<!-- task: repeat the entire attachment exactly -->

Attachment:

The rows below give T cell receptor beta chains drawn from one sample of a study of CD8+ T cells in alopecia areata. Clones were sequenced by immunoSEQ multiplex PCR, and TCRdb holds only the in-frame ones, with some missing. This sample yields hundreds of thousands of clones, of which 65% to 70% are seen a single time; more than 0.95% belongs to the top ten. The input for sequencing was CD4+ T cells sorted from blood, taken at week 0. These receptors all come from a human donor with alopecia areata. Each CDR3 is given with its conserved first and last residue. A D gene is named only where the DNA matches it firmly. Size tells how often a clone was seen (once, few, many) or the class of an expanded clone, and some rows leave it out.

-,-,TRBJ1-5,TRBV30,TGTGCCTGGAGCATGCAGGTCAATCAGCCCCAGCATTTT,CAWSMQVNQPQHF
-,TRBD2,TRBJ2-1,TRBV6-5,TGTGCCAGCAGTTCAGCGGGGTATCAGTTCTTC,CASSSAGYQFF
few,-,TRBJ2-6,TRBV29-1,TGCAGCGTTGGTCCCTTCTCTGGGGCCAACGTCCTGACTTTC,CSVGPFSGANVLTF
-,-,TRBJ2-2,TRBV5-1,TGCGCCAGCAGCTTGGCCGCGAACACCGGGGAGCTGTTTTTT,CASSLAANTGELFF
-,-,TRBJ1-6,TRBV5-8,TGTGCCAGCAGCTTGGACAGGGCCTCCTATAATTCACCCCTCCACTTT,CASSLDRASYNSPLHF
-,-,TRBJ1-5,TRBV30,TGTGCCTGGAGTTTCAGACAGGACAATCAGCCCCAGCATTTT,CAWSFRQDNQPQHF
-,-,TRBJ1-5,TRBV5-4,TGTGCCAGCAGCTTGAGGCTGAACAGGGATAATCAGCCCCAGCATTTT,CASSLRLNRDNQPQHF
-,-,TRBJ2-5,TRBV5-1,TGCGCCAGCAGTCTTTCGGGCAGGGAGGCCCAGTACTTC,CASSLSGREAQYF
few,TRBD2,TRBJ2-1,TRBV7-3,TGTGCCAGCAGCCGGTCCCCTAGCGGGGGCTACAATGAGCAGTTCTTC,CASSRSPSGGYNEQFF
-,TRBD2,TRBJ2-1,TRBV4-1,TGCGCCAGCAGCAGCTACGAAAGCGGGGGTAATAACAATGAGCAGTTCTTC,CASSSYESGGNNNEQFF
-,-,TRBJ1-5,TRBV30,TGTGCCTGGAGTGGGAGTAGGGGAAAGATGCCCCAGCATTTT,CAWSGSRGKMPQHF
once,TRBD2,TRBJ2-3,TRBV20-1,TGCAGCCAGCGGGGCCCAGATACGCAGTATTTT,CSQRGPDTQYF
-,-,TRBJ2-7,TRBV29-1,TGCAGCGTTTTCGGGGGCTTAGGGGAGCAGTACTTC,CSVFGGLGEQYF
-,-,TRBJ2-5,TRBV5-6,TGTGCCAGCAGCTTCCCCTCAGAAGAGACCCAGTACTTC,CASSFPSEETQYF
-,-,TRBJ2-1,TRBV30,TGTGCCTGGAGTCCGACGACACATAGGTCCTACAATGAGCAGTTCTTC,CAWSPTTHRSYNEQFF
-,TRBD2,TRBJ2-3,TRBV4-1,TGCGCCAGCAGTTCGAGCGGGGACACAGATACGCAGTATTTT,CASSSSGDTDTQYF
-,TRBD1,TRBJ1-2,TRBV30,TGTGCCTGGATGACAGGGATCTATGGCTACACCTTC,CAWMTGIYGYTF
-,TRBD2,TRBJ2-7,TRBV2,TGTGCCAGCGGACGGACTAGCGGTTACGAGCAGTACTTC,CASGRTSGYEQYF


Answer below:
The rows below give T cell receptor beta chains drawn from one sample of a study of CD8+ T cells in alopecia areata. Clones were sequenced by immunoSEQ multiplex PCR, and TCRdb holds only the in-frame ones, with some missing. This sample yields hundreds of thousands of clones, of which 65% to 70% are seen a single time; more than 0.95% belongs to the top ten. The input for sequencing was CD4+ T cells sorted from blood, taken at week 0. These receptors all come from a human donor with alopecia areata. Each CDR3 is given with its conserved first and last residue. A D gene is named only where the DNA matches it firmly. Size tells how often a clone was seen (once, few, many) or the class of an expanded clone, and some rows leave it out.

-,-,TRBJ1-5,TRBV30,TGTGCCTGGAGCATGCAGGTCAATCAGCCCCAGCATTTT,CAWSMQVNQPQHF
-,TRBD2,TRBJ2-1,TRBV6-5,TGTGCCAGCAGTTCAGCGGGGTATCAGTTCTTC,CASSSAGYQFF
few,-,TRBJ2-6,TRBV29-1,TGCAGCGTTGGTCCCTTCTCTGGGGCCAACGTCCTGACTTTC,CSVGPFSGANVLTF
-,-,TRBJ2-2,TRBV5-1,TGCGCCAGCAGCTTGGCCGCGAACACCGGGGAGCTGTTTTTT,CASSLAANTGELFF
-,-,TRBJ1-6,TRBV5-8,TGTGCCAGCAGCTTGGACAGGGCCTCCTATAATTCACCCCTCCACTTT,CASSLDRASYNSPLHF
-,-,TRBJ1-5,TRBV30,TGTGCCTGGAGTTTCAGACAGGACAATCAGCCCCAGCATTTT,CAWSFRQDNQPQHF
-,-,TRBJ1-5,TRBV5-4,TGTGCCAGCAGCTTGAGGCTGAACAGGGATAATCAGCCCCAGCATTTT,CASSLRLNRDNQPQHF
-,-,TRBJ2-5,TRBV5-1,TGCGCCAGCAGTCTTTCGGGCAGGGAGGCCCAGTACTTC,CASSLSGREAQYF
few,TRBD2,TRBJ2-1,TRBV7-3,TGTGCCAGCAGCCGGTCCCCTAGCGGGGGCTACAATGAGCAGTTCTTC,CASSRSPSGGYNEQFF
-,TRBD2,TRBJ2-1,TRBV4-1,TGCGCCAGCAGCAGCTACGAAAGCGGGGGTAATAACAATGAGCAGTTCTTC,CASSSYESGGNNNEQFF
-,-,TRBJ1-5,TRBV30,TGTGCCTGGAGTGGGAGTAGGGGAAAGATGCCCCAGCATTTT,CAWSGSRGKMPQHF
once,TRBD2,TRBJ2-3,TRBV20-1,TGCAGCCAGCGGGGCCCAGATACGCAGTATTTT,CSQRGPDTQYF
-,-,TRBJ2-7,TRBV29-1,TGCAGCGTTTTCGGGGGCTTAGGGGAGCAGTACTTC,CSVFGGLGEQYF
-,-,TRBJ2-5,TRBV5-6,TGTGCCAGCAGCTTCCCCTCAGAAGAGACCCAGTACTTC,CASSFPSEETQYF
-,-,TRBJ2-1,TRBV30,TGTGCCTGGAGTCCGACGACACATAGGTCCTACAATGAGCAGTTCTTC,CAWSPTTHRSYNEQFF
-,TRBD2,TRBJ2-3,TRBV4-1,TGCGCCAGCAGTTCGAGCGGGGACACAGATACGCAGTATTTT,CASSSSGDTDTQYF
-,TRBD1,TRBJ1-2,TRBV30,TGTGCCTGGATGACAGGGATCTATGGCTACACCTTC,CAWMTGIYGYTF
-,TRBD2,TRBJ2-7,TRBV2,TGTGCCAGCGGACGGACTAGCGGTTACGAGCAGTACTTC,CASGRTSGYEQYF